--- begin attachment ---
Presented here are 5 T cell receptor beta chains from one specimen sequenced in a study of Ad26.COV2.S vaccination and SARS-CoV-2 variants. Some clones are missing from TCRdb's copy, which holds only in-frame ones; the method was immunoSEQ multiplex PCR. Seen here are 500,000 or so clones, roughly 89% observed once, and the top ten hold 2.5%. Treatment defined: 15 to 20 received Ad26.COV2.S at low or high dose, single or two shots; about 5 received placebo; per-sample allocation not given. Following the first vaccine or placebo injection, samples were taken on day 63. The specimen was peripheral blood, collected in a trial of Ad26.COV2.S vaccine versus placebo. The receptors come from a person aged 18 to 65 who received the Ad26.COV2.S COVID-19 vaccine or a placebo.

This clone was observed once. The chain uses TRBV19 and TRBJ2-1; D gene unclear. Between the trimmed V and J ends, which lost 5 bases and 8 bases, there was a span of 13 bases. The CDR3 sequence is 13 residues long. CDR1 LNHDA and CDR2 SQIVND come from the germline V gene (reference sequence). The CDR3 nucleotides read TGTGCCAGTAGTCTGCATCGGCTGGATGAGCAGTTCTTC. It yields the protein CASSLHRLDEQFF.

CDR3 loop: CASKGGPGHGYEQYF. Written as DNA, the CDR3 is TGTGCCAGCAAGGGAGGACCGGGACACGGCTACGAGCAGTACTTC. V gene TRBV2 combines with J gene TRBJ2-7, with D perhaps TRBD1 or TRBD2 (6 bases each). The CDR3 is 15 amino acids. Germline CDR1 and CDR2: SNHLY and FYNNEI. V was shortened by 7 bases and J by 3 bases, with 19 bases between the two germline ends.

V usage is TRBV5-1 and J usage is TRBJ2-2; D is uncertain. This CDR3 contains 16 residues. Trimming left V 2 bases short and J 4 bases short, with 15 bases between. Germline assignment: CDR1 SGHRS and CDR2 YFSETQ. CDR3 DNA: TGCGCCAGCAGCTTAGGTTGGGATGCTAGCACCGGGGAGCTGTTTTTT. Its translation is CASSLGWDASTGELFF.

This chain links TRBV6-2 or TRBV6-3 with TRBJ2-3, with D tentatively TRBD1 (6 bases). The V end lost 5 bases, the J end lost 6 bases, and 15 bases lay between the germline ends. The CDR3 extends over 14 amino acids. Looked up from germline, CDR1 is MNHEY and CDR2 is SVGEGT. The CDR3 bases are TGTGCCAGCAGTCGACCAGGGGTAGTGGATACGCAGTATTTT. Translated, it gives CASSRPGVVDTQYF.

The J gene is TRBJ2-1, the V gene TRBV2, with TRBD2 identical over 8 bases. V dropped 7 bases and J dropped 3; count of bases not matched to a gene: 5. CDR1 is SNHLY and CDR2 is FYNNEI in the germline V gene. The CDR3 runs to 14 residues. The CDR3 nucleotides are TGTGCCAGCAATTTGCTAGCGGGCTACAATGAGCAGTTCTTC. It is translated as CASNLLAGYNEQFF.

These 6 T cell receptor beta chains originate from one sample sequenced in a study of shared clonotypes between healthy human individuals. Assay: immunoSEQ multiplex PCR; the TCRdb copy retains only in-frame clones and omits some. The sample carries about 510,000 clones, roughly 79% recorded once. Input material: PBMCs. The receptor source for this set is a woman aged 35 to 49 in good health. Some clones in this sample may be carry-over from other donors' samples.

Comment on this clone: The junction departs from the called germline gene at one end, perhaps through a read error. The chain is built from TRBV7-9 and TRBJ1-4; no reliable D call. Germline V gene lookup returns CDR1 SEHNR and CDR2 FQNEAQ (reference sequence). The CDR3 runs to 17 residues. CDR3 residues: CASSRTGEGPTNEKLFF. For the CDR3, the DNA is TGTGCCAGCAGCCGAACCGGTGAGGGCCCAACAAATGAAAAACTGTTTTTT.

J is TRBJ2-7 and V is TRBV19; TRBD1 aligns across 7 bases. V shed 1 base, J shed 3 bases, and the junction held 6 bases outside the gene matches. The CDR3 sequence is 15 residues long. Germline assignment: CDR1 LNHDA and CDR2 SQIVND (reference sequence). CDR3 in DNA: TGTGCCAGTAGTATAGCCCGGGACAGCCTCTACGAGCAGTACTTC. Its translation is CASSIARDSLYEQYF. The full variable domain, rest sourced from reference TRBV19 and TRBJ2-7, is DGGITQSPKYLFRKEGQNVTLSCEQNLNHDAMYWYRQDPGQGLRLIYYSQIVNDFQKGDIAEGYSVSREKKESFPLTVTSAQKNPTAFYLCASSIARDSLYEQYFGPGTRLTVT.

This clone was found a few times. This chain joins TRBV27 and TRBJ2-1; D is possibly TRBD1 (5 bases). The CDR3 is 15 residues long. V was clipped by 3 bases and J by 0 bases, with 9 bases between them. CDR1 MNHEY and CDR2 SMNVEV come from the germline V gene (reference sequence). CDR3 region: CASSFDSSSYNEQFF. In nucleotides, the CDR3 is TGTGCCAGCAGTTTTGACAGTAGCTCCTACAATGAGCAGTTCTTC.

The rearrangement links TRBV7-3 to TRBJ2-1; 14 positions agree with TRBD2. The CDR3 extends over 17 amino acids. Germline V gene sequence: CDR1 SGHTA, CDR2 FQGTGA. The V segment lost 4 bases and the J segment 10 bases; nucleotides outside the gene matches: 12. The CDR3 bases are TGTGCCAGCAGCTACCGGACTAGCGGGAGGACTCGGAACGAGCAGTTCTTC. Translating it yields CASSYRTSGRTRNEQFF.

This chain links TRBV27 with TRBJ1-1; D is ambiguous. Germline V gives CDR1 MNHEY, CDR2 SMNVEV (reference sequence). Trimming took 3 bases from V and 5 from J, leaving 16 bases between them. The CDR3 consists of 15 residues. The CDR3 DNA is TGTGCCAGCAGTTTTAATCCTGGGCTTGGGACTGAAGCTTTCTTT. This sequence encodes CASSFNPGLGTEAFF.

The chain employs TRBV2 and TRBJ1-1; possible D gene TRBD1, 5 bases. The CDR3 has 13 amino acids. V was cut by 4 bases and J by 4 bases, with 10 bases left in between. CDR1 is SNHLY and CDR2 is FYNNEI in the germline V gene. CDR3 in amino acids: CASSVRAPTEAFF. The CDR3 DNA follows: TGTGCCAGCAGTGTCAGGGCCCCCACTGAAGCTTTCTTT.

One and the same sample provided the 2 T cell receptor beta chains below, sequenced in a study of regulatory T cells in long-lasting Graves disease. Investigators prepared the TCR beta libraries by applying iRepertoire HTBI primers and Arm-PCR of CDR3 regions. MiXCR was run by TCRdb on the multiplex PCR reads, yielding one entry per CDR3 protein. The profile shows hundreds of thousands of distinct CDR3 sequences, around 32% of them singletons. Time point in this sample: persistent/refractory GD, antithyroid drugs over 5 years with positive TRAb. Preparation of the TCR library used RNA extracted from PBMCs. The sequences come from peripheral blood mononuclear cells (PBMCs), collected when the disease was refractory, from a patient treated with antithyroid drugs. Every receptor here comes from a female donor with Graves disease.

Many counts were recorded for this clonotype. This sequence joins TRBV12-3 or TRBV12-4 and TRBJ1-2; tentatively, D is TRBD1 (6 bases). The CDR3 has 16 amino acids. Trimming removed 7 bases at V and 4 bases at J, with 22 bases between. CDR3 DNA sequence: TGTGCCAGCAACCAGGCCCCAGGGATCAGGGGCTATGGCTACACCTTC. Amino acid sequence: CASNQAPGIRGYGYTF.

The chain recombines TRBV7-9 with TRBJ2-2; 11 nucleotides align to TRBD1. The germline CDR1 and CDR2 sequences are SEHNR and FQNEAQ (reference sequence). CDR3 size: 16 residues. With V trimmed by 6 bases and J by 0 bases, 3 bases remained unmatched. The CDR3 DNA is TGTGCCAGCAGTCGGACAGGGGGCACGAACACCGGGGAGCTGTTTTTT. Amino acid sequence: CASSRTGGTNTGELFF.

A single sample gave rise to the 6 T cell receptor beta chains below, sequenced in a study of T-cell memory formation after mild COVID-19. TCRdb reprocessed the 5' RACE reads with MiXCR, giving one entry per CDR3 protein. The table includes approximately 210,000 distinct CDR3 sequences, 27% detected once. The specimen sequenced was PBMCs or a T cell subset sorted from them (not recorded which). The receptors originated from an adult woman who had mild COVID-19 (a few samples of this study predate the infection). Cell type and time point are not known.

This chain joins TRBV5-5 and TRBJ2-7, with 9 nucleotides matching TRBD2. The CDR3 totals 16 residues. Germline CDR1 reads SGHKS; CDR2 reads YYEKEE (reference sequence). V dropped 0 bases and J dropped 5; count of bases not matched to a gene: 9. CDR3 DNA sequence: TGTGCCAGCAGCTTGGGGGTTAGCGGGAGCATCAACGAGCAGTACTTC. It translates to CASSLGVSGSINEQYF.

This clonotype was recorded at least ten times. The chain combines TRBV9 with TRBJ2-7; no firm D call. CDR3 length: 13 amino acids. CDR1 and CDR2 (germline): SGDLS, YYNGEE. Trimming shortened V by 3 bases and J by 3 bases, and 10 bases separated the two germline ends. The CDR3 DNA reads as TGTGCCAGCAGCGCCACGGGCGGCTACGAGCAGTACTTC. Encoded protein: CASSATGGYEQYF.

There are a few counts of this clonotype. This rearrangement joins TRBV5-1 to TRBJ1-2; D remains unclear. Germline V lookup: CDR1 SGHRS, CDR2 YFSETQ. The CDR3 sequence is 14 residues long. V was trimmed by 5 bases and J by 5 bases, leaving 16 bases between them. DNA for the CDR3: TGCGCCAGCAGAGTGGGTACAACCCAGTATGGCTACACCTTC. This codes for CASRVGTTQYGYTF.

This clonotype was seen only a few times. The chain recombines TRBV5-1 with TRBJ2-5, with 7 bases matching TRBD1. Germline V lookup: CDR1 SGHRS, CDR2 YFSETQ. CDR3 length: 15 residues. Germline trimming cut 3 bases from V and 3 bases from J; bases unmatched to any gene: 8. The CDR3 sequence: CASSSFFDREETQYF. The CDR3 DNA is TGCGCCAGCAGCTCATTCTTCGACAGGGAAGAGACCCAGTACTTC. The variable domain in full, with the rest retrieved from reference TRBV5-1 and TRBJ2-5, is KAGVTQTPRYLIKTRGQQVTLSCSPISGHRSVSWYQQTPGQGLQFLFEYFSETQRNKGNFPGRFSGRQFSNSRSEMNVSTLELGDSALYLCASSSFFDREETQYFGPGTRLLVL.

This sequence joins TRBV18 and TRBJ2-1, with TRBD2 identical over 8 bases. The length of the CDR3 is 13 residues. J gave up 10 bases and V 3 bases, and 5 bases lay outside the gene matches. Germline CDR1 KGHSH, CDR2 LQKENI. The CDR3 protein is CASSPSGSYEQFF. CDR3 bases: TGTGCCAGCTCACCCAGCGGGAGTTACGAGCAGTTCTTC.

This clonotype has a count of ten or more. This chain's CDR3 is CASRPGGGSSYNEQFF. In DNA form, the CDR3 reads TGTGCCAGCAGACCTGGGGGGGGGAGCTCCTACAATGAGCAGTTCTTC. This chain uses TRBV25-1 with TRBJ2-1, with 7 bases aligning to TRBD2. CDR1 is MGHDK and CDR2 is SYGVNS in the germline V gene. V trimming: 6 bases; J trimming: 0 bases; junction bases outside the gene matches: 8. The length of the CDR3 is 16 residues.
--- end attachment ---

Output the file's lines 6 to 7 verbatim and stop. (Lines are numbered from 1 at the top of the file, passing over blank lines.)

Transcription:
The J gene is TRBJ2-1, the V gene TRBV2, with TRBD2 identical over 8 bases. V dropped 7 bases and J dropped 3; count of bases not matched to a gene: 5. CDR1 is SNHLY and CDR2 is FYNNEI in the germline V gene. The CDR3 runs to 14 residues. The CDR3 nucleotides are TGTGCCAGCAATTTGCTAGCGGGCTACAATGAGCAGTTCTTC. It is translated as CASNLLAGYNEQFF.

These 6 T cell receptor beta chains originate from one sample sequenced in a study of shared clonotypes between healthy human individuals. Assay: immunoSEQ multiplex PCR; the TCRdb copy retains only in-frame clones and omits some. The sample carries about 510,000 clones, roughly 79% recorded once. Input material: PBMCs. The receptor source for this set is a woman aged 35 to 49 in good health. Some clones in this sample may be carry-over from other donors' samples.